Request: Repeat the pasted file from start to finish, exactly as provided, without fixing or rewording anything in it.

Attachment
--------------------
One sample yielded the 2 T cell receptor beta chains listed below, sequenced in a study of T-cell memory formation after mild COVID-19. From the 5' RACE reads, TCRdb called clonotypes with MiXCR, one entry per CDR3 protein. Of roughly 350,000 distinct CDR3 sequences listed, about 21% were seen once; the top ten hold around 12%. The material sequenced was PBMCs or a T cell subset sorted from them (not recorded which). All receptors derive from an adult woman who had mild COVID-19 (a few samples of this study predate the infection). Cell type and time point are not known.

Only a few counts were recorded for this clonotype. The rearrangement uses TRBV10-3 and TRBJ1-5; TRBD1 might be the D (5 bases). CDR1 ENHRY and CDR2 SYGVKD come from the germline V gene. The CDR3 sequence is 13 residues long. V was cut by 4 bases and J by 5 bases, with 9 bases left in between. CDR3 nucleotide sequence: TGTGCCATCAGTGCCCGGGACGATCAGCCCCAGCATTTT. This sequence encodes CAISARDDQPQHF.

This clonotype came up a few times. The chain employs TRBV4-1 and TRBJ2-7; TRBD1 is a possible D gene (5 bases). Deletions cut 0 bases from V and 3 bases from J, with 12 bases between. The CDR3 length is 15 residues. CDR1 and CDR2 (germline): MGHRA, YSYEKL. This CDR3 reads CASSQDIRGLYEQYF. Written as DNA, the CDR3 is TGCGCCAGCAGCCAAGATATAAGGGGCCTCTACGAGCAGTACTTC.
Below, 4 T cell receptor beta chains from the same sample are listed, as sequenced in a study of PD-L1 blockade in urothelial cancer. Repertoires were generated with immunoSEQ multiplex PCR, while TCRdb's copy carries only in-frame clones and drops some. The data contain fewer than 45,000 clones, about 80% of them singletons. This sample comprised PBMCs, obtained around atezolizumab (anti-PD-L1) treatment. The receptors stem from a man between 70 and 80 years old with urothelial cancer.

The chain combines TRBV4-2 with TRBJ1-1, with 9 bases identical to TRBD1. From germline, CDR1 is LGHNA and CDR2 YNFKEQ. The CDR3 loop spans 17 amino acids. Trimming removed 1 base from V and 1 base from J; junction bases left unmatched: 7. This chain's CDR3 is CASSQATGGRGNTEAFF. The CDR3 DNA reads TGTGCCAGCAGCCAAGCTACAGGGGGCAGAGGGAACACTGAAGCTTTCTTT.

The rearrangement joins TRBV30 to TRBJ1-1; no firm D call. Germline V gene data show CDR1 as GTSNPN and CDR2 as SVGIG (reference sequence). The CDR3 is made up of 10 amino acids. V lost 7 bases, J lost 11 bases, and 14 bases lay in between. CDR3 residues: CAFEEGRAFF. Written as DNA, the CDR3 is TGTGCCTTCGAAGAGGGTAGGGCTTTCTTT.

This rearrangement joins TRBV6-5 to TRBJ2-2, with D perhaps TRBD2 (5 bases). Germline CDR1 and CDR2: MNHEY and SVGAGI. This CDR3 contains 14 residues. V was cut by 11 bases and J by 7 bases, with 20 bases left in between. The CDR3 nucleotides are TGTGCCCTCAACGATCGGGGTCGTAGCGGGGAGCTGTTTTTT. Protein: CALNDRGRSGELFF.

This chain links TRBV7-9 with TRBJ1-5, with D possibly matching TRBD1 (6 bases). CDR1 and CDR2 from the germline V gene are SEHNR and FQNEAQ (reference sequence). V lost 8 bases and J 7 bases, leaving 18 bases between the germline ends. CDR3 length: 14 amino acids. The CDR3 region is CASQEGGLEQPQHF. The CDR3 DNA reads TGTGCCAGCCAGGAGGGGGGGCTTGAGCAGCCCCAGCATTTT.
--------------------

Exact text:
One sample yielded the 2 T cell receptor beta chains listed below, sequenced in a study of T-cell memory formation after mild COVID-19. From the 5' RACE reads, TCRdb called clonotypes with MiXCR, one entry per CDR3 protein. Of roughly 350,000 distinct CDR3 sequences listed, about 21% were seen once; the top ten hold around 12%. The material sequenced was PBMCs or a T cell subset sorted from them (not recorded which). All receptors derive from an adult woman who had mild COVID-19 (a few samples of this study predate the infection). Cell type and time point are not known.

Only a few counts were recorded for this clonotype. The rearrangement uses TRBV10-3 and TRBJ1-5; TRBD1 might be the D (5 bases). CDR1 ENHRY and CDR2 SYGVKD come from the germline V gene. The CDR3 sequence is 13 residues long. V was cut by 4 bases and J by 5 bases, with 9 bases left in between. CDR3 nucleotide sequence: TGTGCCATCAGTGCCCGGGACGATCAGCCCCAGCATTTT. This sequence encodes CAISARDDQPQHF.

This clonotype came up a few times. The chain employs TRBV4-1 and TRBJ2-7; TRBD1 is a possible D gene (5 bases). Deletions cut 0 bases from V and 3 bases from J, with 12 bases between. The CDR3 length is 15 residues. CDR1 and CDR2 (germline): MGHRA, YSYEKL. This CDR3 reads CASSQDIRGLYEQYF. Written as DNA, the CDR3 is TGCGCCAGCAGCCAAGATATAAGGGGCCTCTACGAGCAGTACTTC.
Below, 4 T cell receptor beta chains from the same sample are listed, as sequenced in a study of PD-L1 blockade in urothelial cancer. Repertoires were generated with immunoSEQ multiplex PCR, while TCRdb's copy carries only in-frame clones and drops some. The data contain fewer than 45,000 clones, about 80% of them singletons. This sample comprised PBMCs, obtained around atezolizumab (anti-PD-L1) treatment. The receptors stem from a man between 70 and 80 years old with urothelial cancer.

The chain combines TRBV4-2 with TRBJ1-1, with 9 bases identical to TRBD1. From germline, CDR1 is LGHNA and CDR2 YNFKEQ. The CDR3 loop spans 17 amino acids. Trimming removed 1 base from V and 1 base from J; junction bases left unmatched: 7. This chain's CDR3 is CASSQATGGRGNTEAFF. The CDR3 DNA reads TGTGCCAGCAGCCAAGCTACAGGGGGCAGAGGGAACACTGAAGCTTTCTTT.

The rearrangement joins TRBV30 to TRBJ1-1; no firm D call. Germline V gene data show CDR1 as GTSNPN and CDR2 as SVGIG (reference sequence). The CDR3 is made up of 10 amino acids. V lost 7 bases, J lost 11 bases, and 14 bases lay in between. CDR3 residues: CAFEEGRAFF. Written as DNA, the CDR3 is TGTGCCTTCGAAGAGGGTAGGGCTTTCTTT.

This rearrangement joins TRBV6-5 to TRBJ2-2, with D perhaps TRBD2 (5 bases). Germline CDR1 and CDR2: MNHEY and SVGAGI. This CDR3 contains 14 residues. V was cut by 11 bases and J by 7 bases, with 20 bases left in between. The CDR3 nucleotides are TGTGCCCTCAACGATCGGGGTCGTAGCGGGGAGCTGTTTTTT. Protein: CALNDRGRSGELFF.

This chain links TRBV7-9 with TRBJ1-5, with D possibly matching TRBD1 (6 bases). CDR1 and CDR2 from the germline V gene are SEHNR and FQNEAQ (reference sequence). V lost 8 bases and J 7 bases, leaving 18 bases between the germline ends. CDR3 length: 14 amino acids. The CDR3 region is CASQEGGLEQPQHF. The CDR3 DNA reads TGTGCCAGCCAGGAGGGGGGGCTTGAGCAGCCCCAGCATTTT.